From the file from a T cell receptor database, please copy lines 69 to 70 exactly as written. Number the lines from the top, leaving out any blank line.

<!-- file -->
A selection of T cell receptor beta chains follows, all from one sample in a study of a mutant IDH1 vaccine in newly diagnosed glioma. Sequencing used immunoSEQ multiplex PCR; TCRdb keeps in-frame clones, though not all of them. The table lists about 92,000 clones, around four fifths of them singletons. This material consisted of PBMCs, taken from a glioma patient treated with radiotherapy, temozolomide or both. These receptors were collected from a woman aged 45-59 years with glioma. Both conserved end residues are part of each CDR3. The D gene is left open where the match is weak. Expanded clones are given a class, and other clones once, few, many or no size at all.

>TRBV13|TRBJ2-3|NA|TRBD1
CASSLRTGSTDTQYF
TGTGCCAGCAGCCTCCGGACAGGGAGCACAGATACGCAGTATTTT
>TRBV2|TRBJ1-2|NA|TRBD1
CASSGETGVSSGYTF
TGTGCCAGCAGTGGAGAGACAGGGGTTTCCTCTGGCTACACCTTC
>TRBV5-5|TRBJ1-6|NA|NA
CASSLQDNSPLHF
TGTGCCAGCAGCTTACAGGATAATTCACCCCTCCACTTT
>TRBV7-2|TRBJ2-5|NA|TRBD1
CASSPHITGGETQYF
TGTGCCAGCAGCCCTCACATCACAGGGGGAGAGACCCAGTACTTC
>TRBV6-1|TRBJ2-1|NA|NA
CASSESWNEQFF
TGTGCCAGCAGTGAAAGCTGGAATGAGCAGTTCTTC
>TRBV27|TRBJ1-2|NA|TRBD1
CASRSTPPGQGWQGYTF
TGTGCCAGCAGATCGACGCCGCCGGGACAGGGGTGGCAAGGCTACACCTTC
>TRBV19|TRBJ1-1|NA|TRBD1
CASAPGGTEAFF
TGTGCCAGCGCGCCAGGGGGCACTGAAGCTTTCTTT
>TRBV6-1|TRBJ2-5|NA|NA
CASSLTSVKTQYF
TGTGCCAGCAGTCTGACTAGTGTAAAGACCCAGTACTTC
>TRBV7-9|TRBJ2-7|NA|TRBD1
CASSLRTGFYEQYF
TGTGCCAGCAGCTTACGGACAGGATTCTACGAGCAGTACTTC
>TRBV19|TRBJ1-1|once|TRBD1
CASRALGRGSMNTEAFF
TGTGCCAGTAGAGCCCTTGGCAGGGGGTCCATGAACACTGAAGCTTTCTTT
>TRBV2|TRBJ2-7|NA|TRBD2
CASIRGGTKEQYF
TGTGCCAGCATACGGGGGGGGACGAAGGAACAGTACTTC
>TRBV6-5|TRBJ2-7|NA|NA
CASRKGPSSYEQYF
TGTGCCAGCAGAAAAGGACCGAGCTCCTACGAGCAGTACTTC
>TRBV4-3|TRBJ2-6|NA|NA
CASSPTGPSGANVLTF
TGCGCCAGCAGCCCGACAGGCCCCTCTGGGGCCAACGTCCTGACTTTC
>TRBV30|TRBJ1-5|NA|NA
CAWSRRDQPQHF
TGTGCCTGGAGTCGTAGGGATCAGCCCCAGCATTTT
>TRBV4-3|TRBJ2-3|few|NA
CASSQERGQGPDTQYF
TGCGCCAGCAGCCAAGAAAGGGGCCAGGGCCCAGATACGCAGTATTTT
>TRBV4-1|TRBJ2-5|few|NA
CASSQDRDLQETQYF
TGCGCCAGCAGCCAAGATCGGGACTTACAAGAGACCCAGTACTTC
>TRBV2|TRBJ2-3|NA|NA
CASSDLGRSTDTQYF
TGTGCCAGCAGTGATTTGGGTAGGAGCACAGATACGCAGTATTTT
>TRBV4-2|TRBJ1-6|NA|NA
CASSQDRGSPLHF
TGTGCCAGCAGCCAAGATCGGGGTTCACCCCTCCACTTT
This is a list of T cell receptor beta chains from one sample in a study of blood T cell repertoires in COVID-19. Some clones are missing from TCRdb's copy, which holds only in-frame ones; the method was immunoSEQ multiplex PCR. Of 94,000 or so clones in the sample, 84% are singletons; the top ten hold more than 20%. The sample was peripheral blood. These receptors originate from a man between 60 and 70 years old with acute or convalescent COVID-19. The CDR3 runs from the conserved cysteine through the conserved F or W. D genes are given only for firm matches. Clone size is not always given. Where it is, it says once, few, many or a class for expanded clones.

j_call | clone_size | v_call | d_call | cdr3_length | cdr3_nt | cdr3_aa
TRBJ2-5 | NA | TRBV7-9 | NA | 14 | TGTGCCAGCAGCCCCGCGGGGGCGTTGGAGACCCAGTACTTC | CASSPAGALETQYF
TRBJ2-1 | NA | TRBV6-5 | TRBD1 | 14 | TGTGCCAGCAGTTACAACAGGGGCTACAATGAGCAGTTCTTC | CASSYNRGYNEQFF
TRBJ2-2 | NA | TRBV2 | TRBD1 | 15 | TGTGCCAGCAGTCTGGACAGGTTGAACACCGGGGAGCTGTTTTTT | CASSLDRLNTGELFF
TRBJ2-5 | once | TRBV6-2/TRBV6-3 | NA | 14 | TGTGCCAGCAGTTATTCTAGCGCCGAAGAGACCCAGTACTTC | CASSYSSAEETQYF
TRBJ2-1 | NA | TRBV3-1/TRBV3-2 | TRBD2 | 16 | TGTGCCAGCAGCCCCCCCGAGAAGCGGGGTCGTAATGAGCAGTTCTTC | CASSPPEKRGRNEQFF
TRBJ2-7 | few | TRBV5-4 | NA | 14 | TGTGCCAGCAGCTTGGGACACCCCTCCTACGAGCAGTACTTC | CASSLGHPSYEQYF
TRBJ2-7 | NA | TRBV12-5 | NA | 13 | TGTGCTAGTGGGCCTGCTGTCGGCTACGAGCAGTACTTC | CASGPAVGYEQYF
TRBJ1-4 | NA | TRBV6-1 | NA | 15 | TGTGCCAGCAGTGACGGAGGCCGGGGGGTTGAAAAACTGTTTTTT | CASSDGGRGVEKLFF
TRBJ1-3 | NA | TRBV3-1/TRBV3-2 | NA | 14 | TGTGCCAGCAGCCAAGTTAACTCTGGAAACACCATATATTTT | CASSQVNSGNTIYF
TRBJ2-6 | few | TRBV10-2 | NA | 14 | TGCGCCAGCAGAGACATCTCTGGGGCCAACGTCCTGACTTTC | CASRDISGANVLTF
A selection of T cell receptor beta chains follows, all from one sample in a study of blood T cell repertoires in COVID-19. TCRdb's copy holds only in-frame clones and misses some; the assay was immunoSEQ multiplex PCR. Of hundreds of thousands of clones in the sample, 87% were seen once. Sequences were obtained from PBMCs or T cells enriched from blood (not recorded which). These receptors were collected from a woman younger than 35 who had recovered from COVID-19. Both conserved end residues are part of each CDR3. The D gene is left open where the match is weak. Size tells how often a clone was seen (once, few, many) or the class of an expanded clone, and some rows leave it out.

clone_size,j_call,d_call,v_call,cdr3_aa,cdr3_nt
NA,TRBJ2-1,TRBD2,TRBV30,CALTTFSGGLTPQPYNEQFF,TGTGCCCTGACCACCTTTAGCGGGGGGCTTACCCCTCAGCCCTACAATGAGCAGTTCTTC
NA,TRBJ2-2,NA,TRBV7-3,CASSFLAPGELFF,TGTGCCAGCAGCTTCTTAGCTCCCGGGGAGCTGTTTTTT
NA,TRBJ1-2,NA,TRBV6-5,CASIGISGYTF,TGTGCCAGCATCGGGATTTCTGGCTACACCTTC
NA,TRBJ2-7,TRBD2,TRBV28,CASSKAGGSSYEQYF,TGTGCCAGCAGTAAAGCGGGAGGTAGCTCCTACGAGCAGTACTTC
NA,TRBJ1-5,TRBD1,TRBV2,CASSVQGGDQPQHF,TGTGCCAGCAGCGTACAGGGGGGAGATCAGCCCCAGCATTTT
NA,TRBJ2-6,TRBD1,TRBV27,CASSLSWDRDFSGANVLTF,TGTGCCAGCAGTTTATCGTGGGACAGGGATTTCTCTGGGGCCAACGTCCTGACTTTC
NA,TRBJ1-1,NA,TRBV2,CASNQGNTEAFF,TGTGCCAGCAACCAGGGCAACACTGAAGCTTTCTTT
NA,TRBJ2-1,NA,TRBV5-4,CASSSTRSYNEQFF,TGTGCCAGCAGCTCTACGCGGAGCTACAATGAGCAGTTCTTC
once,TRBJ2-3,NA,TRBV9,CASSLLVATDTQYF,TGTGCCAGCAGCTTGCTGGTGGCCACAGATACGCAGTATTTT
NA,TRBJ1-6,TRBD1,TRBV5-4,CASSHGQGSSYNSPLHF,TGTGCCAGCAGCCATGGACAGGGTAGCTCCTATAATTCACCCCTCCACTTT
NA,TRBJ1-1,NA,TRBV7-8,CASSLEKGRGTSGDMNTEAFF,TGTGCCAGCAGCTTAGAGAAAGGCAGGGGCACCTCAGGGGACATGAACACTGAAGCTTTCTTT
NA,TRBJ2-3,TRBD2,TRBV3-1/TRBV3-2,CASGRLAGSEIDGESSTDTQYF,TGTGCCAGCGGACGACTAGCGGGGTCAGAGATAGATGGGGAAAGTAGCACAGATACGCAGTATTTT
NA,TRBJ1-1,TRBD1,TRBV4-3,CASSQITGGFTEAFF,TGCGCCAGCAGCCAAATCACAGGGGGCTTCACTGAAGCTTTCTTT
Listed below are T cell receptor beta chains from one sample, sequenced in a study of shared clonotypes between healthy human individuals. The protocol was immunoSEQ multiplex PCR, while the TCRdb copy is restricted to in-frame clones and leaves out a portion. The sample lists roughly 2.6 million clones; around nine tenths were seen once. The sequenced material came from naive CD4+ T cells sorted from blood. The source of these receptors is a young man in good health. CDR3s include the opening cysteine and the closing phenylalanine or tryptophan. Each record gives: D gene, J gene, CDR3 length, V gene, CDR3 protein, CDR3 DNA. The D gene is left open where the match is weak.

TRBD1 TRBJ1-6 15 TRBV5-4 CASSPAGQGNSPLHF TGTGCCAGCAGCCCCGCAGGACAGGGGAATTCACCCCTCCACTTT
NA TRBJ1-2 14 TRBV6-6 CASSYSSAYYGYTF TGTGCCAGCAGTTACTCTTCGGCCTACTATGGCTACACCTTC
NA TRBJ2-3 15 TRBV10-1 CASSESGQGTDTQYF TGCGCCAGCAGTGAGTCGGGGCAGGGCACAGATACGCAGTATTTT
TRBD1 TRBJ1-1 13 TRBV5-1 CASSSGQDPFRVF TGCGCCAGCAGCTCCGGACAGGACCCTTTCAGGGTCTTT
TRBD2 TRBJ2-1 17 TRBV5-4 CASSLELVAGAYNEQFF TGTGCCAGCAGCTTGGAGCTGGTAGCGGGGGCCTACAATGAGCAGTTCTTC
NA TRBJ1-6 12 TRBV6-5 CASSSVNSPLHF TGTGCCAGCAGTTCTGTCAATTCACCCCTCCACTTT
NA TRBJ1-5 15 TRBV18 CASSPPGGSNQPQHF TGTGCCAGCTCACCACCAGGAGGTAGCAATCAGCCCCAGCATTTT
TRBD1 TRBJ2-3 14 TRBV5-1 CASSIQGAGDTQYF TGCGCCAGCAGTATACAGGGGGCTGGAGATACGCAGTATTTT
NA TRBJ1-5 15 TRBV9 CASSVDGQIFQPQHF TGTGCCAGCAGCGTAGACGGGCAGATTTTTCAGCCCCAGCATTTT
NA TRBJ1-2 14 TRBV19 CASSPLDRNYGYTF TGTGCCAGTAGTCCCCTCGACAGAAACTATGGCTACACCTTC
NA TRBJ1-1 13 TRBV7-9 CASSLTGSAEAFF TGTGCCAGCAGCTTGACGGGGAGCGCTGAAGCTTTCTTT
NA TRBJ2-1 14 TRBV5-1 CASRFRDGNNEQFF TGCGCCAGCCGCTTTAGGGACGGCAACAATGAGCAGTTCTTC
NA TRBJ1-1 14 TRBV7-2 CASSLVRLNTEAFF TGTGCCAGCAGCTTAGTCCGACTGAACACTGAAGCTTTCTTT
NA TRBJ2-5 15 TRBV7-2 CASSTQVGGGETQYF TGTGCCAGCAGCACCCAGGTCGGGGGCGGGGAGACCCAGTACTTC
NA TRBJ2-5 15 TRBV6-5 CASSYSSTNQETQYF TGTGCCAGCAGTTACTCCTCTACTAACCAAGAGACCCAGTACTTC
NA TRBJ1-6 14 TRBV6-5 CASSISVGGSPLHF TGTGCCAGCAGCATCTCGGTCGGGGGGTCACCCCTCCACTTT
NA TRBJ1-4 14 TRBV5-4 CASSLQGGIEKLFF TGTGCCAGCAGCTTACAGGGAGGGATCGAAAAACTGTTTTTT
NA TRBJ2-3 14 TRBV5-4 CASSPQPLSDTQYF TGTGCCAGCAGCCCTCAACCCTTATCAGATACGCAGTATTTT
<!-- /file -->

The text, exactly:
clone_size,j_call,d_call,v_call,cdr3_aa,cdr3_nt
NA,TRBJ2-1,TRBD2,TRBV30,CALTTFSGGLTPQPYNEQFF,TGTGCCCTGACCACCTTTAGCGGGGGGCTTACCCCTCAGCCCTACAATGAGCAGTTCTTC